Over the years, the advancement of media and communication technologies continues to transform culture, society, and individual lives. Consequently, media psychologists play an important role in helping the community understand the interaction between humans and the media, and how they influence our culture, health, environment, and behavior.
Media psychology plays an essential role in society. First, media psychology is critical in helping society adapt to the rapid change in technological advancement. Secondly, it helps the community in the understanding influence of the media on society and therefore advocating for accountability and responsible use of media, for instance, censorship of television programs (Rutledge, 2019). Moreover, it helps in protecting the users from detrimental impacts such as infringement on privacy, consumer manipulation, and portrayal of violence by creating awareness and allaying social anxieties (Rutledge, 2019). Thirdly, it helps society and users to understand the context of the information, such as dynamics in interpersonal relationships and social structures. Lastly, it plays an essential role in mentoring and educating future professionals in the field of media psychology, hence ensuring growth and continuity in the profession (Rutledge, 2019).
Media psychology has translated psychological theories into practice in the media industry. It has significantly influenced social perception and cultural changes for instance in terms of gender stereotypes (Kirsch & Murnen, 2015). For example, a study conducted by Kim et al. (2015) found that media stereotypes objectified women, and women were valued based on their physical appearance. Therefore the authors noted that such stereotypes are endorsing traditional social gender socials roles and can cause reduced condom use and women becoming more submissive (Kirsch & Murnen, 2015).
Secondly, media psychology has enhanced our understanding of how behavior influences our preference and use of technological devices. For instance, increase in access, and use of social networking among millennials, and increased frequencies in the posting of photo-selfies made psychologists investigate the relationship between human behavior, personality disorders, and the choice of media (Barry et al., 2015). A study found no association between personality and the frequency of posting photo-selfies on social media (Barry et al., 2015). However, increased use of selfies on physical appearance was more common among students who reported challenges with self-esteem. Therefore, the use of social media has influenced how we view our physical appearance, including self-esteem.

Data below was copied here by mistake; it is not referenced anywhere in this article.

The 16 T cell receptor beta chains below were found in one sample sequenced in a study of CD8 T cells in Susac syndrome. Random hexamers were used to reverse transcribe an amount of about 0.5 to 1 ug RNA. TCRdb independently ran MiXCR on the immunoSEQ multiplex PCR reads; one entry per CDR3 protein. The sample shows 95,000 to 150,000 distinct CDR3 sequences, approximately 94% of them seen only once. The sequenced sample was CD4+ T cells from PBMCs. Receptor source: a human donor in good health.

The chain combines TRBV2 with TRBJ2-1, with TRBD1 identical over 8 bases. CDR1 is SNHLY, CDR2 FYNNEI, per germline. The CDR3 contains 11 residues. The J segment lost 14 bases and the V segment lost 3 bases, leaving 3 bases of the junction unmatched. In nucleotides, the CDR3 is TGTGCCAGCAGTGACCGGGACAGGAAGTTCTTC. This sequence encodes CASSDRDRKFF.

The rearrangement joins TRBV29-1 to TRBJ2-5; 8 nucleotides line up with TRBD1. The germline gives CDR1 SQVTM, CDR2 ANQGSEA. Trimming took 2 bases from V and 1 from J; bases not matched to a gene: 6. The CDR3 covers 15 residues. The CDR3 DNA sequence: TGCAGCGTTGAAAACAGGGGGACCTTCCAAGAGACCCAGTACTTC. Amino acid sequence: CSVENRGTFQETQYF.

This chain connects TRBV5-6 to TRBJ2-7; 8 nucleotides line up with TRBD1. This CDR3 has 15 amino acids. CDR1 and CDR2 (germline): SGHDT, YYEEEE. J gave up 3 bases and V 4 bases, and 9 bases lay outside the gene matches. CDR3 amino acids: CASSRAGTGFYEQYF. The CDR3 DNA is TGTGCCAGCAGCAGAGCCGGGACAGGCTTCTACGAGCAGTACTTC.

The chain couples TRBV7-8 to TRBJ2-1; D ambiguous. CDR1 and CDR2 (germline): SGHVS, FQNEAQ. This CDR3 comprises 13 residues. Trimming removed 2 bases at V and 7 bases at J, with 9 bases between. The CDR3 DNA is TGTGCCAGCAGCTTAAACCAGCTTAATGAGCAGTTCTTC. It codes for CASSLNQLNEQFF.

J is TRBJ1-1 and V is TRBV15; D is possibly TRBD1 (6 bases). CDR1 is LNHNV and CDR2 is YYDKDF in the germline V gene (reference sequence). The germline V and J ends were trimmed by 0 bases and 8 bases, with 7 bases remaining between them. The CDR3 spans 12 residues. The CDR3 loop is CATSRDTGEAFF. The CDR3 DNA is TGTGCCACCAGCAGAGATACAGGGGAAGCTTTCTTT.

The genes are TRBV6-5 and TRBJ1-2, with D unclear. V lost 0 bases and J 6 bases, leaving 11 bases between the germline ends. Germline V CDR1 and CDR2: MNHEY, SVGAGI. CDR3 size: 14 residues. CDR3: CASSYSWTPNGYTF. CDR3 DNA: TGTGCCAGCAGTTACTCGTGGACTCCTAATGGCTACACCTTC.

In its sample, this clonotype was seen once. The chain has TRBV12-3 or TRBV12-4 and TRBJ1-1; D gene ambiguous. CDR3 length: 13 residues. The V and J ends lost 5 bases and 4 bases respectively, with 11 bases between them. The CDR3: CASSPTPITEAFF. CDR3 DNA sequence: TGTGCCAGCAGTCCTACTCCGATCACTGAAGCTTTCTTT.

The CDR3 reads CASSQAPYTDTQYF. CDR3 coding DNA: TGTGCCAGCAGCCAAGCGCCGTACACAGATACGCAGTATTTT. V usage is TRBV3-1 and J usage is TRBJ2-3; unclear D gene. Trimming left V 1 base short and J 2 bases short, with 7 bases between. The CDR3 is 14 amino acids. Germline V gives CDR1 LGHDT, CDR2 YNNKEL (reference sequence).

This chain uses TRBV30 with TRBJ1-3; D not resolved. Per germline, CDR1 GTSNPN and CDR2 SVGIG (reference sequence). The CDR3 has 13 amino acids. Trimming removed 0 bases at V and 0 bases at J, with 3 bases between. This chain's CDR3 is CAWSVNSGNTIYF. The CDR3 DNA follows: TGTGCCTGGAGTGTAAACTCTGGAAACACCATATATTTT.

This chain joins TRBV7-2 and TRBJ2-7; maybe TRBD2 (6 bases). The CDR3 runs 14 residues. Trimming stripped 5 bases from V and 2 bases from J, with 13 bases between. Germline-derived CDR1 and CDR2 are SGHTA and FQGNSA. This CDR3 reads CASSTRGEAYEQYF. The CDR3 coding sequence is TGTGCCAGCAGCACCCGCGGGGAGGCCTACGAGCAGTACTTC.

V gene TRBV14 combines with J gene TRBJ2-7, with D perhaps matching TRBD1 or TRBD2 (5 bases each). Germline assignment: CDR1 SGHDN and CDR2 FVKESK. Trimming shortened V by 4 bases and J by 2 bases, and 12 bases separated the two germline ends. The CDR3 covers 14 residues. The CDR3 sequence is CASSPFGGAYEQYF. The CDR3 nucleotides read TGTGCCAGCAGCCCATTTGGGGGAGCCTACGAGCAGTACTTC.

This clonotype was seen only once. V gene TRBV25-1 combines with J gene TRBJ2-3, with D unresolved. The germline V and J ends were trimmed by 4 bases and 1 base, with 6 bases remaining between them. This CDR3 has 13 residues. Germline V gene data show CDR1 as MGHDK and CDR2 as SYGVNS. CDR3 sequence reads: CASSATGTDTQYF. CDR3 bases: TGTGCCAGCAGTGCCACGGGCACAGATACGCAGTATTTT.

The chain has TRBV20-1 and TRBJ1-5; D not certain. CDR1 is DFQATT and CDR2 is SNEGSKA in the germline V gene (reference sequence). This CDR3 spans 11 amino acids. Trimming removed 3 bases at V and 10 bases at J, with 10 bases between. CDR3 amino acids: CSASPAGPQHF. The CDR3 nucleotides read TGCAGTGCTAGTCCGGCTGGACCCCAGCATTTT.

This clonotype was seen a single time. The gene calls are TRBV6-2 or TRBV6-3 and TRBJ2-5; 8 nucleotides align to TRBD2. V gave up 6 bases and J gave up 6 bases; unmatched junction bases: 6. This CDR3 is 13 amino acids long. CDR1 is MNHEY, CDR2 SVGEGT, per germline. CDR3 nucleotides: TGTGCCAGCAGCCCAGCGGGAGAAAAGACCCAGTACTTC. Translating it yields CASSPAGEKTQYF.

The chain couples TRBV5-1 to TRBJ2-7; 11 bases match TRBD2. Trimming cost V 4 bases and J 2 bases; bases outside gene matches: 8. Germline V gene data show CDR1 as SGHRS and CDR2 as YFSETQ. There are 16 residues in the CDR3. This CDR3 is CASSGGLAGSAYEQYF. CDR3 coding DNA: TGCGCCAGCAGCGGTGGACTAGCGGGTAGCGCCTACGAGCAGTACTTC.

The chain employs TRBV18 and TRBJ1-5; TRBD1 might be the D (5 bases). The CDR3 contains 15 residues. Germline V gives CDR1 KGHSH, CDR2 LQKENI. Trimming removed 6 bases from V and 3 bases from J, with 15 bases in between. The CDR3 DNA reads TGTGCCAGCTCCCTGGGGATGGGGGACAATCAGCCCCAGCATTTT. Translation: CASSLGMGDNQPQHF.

Lastly, the use of bibliotherapy is one of the traditional therapeutic strategies in inpatient management (Fischoff, 2005). Equally, video games are used in clinical therapy and for recreational activities, and their success has been attributed to research studies that confirmed the importance of video games in the clinical management of patients with personality disorders (Fischoff, 2005). Furthermore, Breuer et al. (2015) reported no significant association between age, education, physical aggression, and violent video games. As a result, such studies have impacted significantly on the use and adoption of video games for therapeutically and recreational activities. Therefore, youths and adolescents are spending more time playing video games, and as a result, causing harmful behavior among children and adolescents.
Barry, C. T., Doucette, H., Loflin, D. C., Rivera-Hudson, N., & Herrington, L. L. (2017). “Let me take a selfie”: Associations between self-photography, narcissism, and self-esteem. Psychology of popular media culture, 6(1), 48.
Breuer, J., Vogelgesang, J., Quandt, T., & Festl, R. (2015). Violent video games and physical aggression: Evidence for a selection effect among adolescents. Psychology of Popular Media Culture, 4(4), 305.
Fischoff, S. (2005). Media psychology: A personal essay in definition and purview. Journal of Media Psychology, 10(1), 1-21.
Kirsch, A., & Murnen, S. (2015). “Hot” girls and “cool dudes”: Examining the prevalence of the heterosexual script in American children’s television media. Psychology Of Popular Media Culture, 4(1), 18-30. doi: 10.1037/ppm0000017
Seabrook, R., Ward, L., Reed, L., Manago, A., Giaccardi, S., & Lippman, J. (2016). Our Scripted Sexuality. Emerging Adulthood, 4(5), 338-355. doi: 10.1177/2167696815623686